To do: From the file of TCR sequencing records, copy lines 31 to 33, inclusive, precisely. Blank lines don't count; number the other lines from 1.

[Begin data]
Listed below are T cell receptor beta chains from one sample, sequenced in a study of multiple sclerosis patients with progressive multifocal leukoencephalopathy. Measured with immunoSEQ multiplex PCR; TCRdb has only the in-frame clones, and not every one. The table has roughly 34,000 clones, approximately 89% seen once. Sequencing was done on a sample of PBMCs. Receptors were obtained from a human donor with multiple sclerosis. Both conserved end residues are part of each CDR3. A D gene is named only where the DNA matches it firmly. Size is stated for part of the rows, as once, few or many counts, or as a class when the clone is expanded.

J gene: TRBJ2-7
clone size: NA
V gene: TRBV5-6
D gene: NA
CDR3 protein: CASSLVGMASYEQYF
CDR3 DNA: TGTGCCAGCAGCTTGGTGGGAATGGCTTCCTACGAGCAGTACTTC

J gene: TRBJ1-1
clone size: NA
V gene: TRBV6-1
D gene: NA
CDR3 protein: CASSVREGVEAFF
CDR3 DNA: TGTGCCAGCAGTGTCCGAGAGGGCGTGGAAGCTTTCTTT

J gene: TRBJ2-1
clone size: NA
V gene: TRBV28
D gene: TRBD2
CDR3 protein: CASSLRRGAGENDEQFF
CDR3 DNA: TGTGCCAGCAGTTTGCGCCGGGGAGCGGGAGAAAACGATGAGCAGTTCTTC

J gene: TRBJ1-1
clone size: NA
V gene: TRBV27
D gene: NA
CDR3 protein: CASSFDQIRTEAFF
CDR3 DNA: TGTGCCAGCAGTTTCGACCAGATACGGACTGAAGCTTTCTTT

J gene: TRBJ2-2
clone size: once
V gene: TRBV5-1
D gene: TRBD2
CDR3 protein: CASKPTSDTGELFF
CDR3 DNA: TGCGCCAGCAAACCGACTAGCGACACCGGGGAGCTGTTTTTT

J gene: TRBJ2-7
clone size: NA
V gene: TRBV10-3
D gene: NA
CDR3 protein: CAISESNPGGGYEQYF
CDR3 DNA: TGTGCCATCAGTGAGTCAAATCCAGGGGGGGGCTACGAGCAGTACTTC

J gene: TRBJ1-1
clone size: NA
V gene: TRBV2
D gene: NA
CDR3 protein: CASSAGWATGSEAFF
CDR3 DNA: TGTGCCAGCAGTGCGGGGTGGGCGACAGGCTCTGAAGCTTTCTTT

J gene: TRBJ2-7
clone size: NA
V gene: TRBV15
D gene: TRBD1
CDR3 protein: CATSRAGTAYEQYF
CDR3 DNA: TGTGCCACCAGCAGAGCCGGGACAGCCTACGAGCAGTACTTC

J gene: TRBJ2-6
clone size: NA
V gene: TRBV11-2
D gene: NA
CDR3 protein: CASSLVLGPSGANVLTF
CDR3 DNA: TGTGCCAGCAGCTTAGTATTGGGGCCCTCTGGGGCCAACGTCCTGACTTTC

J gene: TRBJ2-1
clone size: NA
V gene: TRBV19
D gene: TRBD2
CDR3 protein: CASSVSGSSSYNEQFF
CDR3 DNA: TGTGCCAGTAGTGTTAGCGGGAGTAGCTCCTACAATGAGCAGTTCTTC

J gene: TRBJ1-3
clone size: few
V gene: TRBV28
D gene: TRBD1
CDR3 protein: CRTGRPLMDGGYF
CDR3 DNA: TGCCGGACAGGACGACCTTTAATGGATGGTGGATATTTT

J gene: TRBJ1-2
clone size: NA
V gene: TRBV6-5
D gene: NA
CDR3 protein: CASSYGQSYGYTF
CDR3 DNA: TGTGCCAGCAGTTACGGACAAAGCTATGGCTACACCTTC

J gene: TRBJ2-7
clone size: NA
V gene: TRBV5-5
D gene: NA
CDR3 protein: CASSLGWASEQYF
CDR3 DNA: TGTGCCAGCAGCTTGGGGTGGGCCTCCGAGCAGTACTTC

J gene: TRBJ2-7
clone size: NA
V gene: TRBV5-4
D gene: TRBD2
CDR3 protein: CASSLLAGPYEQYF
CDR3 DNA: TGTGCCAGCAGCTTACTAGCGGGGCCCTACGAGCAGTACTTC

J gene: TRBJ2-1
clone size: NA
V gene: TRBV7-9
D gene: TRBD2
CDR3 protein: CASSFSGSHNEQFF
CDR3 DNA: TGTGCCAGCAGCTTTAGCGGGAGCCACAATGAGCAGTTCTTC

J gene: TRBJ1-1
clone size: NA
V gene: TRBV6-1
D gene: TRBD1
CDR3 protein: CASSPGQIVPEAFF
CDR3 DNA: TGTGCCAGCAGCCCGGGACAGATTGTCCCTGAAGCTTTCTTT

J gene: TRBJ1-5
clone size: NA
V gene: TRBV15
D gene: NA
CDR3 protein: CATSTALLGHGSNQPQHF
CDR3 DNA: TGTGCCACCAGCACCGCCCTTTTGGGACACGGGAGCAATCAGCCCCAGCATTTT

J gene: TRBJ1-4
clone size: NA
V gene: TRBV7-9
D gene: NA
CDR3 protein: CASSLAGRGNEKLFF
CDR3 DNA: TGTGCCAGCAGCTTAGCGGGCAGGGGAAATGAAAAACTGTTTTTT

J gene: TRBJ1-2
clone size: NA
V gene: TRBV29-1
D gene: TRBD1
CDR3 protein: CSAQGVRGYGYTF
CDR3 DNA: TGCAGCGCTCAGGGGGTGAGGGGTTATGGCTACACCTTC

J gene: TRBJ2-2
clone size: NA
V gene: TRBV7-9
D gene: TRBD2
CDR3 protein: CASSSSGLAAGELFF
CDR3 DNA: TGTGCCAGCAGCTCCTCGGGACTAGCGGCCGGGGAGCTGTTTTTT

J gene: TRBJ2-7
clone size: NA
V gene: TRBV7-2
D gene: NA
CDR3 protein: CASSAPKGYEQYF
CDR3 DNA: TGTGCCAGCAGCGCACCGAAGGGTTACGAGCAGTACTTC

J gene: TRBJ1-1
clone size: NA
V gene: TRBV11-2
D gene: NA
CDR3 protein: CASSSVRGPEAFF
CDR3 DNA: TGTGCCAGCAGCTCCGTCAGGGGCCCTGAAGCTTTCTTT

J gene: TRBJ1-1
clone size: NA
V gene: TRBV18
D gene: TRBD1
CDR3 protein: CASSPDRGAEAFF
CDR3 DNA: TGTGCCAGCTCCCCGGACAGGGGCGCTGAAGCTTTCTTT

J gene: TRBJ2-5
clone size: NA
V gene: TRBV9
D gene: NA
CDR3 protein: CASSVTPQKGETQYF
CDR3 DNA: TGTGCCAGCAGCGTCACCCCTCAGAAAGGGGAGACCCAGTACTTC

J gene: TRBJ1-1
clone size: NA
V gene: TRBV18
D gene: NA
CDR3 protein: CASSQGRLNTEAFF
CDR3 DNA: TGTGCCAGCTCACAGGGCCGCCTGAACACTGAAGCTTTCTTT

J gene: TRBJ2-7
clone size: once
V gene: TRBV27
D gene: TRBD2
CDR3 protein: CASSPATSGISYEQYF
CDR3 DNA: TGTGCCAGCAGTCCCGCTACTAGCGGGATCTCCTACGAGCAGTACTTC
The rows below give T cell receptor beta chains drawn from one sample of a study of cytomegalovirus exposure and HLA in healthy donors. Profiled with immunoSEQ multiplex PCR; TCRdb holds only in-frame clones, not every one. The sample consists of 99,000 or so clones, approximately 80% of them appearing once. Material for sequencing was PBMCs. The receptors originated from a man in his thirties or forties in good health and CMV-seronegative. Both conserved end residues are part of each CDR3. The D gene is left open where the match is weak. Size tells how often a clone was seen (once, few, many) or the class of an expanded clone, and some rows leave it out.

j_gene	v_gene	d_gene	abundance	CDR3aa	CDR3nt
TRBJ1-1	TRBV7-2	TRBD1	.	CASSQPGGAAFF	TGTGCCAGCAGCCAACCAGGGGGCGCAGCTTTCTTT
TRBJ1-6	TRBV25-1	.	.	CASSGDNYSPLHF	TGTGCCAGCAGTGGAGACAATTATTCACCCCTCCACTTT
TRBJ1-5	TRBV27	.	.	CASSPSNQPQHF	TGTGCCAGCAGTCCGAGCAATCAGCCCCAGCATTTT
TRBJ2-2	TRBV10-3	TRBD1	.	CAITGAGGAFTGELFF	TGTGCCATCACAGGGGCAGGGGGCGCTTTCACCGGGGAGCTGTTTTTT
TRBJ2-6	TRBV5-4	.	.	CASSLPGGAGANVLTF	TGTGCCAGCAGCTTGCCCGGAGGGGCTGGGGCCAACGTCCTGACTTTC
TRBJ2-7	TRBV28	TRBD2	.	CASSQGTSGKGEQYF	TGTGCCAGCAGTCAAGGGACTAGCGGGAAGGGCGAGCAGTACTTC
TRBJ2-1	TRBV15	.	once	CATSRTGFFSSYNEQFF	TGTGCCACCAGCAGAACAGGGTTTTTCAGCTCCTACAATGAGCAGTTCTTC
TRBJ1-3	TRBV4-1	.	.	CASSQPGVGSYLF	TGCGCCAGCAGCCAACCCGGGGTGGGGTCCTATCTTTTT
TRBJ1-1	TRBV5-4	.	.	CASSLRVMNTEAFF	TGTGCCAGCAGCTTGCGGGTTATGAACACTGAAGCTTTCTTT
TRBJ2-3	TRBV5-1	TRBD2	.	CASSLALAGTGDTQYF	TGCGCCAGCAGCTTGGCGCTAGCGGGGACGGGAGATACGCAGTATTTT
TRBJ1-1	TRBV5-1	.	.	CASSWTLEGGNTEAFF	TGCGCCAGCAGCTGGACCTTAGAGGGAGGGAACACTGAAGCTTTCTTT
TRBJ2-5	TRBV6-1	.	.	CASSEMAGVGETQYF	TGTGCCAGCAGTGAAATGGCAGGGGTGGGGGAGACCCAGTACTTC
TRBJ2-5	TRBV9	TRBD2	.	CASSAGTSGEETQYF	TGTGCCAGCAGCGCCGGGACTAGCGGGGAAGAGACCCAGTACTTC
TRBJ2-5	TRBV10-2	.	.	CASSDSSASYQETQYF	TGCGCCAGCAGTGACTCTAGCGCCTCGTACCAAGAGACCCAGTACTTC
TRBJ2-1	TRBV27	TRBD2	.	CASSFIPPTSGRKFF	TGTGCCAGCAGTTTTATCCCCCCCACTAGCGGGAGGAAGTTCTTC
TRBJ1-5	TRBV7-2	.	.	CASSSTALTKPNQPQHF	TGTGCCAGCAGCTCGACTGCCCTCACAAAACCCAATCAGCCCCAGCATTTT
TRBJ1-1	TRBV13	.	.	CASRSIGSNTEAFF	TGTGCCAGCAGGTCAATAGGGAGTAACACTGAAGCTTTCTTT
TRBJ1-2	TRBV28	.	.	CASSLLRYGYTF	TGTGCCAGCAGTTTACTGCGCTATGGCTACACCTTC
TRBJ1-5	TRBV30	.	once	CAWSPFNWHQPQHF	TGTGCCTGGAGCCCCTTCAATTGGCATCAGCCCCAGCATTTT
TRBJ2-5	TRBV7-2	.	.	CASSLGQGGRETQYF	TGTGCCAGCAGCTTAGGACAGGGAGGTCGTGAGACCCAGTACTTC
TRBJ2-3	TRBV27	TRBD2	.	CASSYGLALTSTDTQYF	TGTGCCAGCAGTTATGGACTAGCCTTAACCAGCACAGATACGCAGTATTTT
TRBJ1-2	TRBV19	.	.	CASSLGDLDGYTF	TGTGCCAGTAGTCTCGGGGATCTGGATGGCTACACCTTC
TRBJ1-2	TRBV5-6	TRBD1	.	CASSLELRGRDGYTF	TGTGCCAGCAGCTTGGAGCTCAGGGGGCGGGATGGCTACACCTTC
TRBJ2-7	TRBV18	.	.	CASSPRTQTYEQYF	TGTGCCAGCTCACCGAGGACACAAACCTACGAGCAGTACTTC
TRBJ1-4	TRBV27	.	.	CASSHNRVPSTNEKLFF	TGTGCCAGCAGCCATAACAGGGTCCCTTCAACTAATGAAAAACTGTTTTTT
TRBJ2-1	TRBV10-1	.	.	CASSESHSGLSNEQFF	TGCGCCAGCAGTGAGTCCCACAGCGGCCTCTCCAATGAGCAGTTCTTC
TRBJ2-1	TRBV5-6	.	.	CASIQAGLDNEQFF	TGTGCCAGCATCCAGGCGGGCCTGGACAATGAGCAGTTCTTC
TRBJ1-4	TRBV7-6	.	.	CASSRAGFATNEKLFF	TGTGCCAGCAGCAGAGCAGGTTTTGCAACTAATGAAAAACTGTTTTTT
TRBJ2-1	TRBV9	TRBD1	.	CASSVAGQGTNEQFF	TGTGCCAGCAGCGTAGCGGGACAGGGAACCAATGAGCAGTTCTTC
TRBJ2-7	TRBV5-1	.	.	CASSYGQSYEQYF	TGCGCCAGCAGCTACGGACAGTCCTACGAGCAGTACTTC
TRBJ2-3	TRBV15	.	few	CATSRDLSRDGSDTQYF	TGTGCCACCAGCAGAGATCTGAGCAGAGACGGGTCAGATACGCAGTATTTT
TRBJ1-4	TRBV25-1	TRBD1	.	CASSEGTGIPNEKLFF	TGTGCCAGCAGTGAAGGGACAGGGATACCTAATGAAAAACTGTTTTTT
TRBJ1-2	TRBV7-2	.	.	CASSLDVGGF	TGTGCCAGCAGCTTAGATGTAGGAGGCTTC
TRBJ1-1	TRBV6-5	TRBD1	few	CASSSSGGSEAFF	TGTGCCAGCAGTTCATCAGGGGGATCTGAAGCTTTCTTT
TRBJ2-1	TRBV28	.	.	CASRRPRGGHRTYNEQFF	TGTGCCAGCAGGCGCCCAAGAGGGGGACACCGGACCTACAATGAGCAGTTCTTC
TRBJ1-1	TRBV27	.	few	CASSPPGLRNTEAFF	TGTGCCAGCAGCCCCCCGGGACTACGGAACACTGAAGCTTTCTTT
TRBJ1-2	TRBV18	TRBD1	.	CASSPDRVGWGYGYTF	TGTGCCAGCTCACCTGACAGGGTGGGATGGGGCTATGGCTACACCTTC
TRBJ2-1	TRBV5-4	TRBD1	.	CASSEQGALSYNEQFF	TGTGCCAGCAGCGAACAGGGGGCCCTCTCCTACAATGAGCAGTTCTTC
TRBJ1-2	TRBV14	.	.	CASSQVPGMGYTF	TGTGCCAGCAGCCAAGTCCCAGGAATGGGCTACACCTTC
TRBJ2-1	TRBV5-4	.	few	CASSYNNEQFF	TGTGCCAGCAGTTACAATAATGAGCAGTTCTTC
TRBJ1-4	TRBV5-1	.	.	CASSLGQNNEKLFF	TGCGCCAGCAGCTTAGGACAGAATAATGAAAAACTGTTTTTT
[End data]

CDR3 DNA: TGCGCCAGCAAACCGACTAGCGACACCGGGGAGCTGTTTTTT

J gene: TRBJ2-7
clone size: NA